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Special Section

 CSI:
Designing
with Masonry

Fire kills more Americans annually than all other natural disasters combined. Eighty-four percent of all fires occur in residences, resulting in nearly $5 billion worth of property loss in one- and two-family dwellings alone. Americans are still left with horrifying images of fire devastation from the 2003 California wildfires and the Rhode Island nightclub fire. Incidents like these have heightened Americans' concerns about fire safety, according to a survey commissioned by the National Concrete Masonry Association (NCMA).

Of the 1,000 adults surveyed, 61% are more worried about fire in public and commercial buildings because of what they've heard and read regarding recent fires.

What do they believe can be done to make buildings safer? According to the survey, 85% believe that stricter building codes for public and commercial buildings would improve fire safety. Those surveyed also indicated they are willing to pay more for fire safety. Seventy-nine percent want safer, less combustible materials used in buildings, even if it means increased construction costs and higher prices passed on to consumers.

The United States has one of the worst residential fire safety records among industrialized nations around the world, despite prevalent use of detection systems (alarms), tough code requirements for suppression systems (sprinklers), and some of the best trained and equipped fire service and emergency response teams. Existing building codes, standards and construction practices in the U.S. favor the use of light construction, a practice that is not typical in other countries where fire safety records are better.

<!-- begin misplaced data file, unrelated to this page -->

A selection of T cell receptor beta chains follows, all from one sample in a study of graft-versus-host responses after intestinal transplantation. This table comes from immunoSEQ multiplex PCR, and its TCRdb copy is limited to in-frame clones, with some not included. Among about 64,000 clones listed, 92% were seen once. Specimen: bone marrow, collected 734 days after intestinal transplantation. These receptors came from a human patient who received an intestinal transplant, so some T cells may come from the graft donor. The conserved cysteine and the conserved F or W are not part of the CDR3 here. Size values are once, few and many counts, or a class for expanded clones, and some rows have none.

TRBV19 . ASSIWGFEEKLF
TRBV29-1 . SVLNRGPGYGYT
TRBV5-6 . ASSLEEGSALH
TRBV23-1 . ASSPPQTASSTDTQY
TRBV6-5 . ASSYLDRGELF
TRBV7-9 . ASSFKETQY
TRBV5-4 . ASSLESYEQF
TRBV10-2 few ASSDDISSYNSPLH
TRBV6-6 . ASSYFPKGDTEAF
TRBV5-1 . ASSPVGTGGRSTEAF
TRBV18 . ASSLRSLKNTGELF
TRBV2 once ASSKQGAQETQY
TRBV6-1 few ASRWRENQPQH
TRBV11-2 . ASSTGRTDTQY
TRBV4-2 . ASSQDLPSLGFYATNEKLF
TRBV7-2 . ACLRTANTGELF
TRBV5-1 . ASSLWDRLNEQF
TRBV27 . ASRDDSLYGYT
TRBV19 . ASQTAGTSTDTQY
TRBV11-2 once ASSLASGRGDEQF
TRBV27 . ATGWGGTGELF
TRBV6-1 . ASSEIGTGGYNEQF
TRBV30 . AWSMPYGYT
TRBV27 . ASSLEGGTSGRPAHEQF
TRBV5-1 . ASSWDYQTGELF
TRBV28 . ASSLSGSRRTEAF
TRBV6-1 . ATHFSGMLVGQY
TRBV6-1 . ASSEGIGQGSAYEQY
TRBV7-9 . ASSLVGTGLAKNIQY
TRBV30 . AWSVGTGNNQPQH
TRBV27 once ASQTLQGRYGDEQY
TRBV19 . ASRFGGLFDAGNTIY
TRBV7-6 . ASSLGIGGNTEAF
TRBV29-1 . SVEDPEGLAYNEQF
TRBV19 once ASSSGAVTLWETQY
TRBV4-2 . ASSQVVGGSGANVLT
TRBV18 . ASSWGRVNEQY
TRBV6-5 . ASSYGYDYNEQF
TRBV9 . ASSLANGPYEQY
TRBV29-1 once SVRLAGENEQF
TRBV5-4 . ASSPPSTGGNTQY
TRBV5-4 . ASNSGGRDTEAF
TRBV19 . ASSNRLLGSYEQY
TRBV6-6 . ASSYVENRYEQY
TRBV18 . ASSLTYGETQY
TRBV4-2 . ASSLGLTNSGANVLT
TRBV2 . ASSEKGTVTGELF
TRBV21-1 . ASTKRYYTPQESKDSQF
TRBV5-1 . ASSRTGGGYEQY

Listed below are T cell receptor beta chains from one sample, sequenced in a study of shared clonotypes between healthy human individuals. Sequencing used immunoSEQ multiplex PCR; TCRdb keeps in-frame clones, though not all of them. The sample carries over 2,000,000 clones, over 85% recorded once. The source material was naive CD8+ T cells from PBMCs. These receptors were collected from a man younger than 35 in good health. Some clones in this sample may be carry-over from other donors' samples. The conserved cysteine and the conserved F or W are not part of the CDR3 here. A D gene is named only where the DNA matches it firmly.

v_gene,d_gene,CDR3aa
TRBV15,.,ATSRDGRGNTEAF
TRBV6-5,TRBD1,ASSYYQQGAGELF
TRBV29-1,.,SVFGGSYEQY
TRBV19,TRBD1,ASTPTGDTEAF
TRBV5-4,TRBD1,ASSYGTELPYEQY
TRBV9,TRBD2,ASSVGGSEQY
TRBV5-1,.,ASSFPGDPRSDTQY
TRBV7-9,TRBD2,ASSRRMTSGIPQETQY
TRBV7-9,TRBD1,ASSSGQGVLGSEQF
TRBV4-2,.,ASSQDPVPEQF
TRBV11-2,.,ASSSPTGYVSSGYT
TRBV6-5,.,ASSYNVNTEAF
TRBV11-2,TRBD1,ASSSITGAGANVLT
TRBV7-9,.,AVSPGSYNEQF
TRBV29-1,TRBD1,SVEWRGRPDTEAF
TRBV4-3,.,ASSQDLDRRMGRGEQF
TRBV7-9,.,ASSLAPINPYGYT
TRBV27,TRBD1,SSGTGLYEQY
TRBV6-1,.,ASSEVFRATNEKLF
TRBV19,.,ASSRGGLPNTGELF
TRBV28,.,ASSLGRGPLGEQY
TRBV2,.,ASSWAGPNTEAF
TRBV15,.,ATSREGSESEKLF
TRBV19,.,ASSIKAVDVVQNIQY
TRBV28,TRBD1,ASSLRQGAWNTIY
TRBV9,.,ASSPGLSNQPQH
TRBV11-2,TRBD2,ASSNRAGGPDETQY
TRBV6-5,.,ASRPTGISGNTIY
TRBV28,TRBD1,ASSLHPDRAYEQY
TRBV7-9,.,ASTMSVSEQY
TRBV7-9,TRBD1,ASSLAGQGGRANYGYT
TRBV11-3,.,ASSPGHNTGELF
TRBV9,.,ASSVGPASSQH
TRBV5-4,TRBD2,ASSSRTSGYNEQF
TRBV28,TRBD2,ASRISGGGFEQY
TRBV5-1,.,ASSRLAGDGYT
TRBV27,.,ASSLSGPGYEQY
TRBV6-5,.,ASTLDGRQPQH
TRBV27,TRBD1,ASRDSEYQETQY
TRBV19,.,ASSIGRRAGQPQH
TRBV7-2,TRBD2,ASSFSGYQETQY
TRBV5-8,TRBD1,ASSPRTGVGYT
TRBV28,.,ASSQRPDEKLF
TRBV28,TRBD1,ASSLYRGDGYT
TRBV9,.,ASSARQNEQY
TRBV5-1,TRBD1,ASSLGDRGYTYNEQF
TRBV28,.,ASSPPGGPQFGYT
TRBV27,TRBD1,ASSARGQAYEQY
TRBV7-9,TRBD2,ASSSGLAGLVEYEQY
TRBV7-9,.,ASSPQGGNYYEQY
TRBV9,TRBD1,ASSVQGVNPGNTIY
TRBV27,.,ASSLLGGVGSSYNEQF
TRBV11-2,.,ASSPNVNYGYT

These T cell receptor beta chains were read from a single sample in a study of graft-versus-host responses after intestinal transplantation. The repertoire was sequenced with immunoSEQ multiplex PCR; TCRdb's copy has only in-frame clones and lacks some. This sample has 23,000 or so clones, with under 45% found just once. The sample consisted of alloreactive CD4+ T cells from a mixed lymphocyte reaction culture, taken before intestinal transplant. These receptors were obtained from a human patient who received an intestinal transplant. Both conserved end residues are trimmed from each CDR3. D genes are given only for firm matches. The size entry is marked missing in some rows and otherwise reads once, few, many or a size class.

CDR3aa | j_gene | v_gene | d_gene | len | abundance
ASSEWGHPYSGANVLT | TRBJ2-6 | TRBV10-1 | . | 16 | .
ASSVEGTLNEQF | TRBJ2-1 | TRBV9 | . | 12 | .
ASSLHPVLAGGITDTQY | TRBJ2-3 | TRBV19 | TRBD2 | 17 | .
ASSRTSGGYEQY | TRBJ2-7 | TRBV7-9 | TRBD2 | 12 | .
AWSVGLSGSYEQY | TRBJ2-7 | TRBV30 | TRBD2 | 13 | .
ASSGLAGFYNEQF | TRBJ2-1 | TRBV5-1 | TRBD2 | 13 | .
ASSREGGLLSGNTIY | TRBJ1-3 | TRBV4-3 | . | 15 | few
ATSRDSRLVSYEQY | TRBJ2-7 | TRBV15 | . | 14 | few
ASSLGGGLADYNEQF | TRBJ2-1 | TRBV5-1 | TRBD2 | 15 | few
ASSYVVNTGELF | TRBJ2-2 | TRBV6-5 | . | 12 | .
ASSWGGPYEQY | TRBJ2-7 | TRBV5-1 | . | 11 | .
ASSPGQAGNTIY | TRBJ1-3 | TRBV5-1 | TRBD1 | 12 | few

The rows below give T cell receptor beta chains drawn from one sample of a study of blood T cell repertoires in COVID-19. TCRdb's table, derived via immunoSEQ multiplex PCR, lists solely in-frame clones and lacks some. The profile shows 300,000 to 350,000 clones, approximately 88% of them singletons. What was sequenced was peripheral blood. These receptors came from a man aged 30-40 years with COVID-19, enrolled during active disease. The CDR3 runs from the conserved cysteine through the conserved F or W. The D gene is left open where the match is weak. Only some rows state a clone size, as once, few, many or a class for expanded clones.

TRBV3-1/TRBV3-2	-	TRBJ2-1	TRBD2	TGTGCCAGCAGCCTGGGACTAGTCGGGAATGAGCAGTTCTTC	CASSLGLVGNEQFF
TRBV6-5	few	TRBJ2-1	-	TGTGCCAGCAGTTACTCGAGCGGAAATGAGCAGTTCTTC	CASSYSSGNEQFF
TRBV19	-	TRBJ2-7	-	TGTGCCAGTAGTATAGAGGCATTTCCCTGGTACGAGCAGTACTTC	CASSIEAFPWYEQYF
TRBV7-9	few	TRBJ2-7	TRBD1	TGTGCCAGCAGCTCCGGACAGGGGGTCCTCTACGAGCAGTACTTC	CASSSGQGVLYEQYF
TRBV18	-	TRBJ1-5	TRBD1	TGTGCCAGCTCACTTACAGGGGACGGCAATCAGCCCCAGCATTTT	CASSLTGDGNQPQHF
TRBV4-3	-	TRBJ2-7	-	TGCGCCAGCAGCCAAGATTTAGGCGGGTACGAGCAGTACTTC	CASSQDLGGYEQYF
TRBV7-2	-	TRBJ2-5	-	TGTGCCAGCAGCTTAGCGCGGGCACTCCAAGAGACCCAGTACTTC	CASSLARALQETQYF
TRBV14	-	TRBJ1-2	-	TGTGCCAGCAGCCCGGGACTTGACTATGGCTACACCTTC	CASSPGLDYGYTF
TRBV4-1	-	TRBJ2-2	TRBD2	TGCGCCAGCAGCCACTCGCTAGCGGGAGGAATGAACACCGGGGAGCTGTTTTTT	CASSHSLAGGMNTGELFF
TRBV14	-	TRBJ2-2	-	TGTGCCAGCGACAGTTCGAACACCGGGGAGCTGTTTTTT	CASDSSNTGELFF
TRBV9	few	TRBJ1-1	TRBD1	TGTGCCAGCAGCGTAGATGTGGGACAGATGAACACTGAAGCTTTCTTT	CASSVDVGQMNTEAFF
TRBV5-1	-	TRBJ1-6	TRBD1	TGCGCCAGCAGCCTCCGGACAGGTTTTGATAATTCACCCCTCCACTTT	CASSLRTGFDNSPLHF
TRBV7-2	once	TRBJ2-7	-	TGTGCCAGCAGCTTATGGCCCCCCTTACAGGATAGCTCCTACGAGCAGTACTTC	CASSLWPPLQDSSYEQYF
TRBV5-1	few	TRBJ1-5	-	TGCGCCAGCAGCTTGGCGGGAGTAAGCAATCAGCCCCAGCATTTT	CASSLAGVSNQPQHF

While the nation's fire statistics have improved over the years, those gains have been limited by trade-offs made within building codes resulting in the reduction of containment requirements provided by passive fire-rated assemblies.

Comprehensive Fire Safety Design Approach
To provide the best protection and greatest opportunity for occupants to escape a fire, NCMA recommends that codes for buildings require a balanced design made up of three key elements: fire detection, fire suppression and fire containment. Fire detection includes the installation of smoke detectors and fire alarms. Active fire suppression includes the use of sprinkler systems. Fire containment includes fire barriers, fire-rated assemblies and exterior walls built of substantial, noncombustible, fire resistant materials such as concrete masonry.

"Unfortunately, today's new model of building codes and fire codes has strayed significantly from the balanced design approach to fire safety," says Gene Corley, senior vice president of Construction Technology Laboratories and head of the team that analyzed the design implications, damage and mechanics of the collapse of the World Trade Center. "Recent fire tragedies have raised a red flag about how well buildings are designed, constructed, operated and maintained to protect the lives of occupants. Noncombustible masonry construction can reduce or eliminate the spread of fire and provide additional protection and time for occupants to exit and for fire and emergency personnel to conduct rescue operations."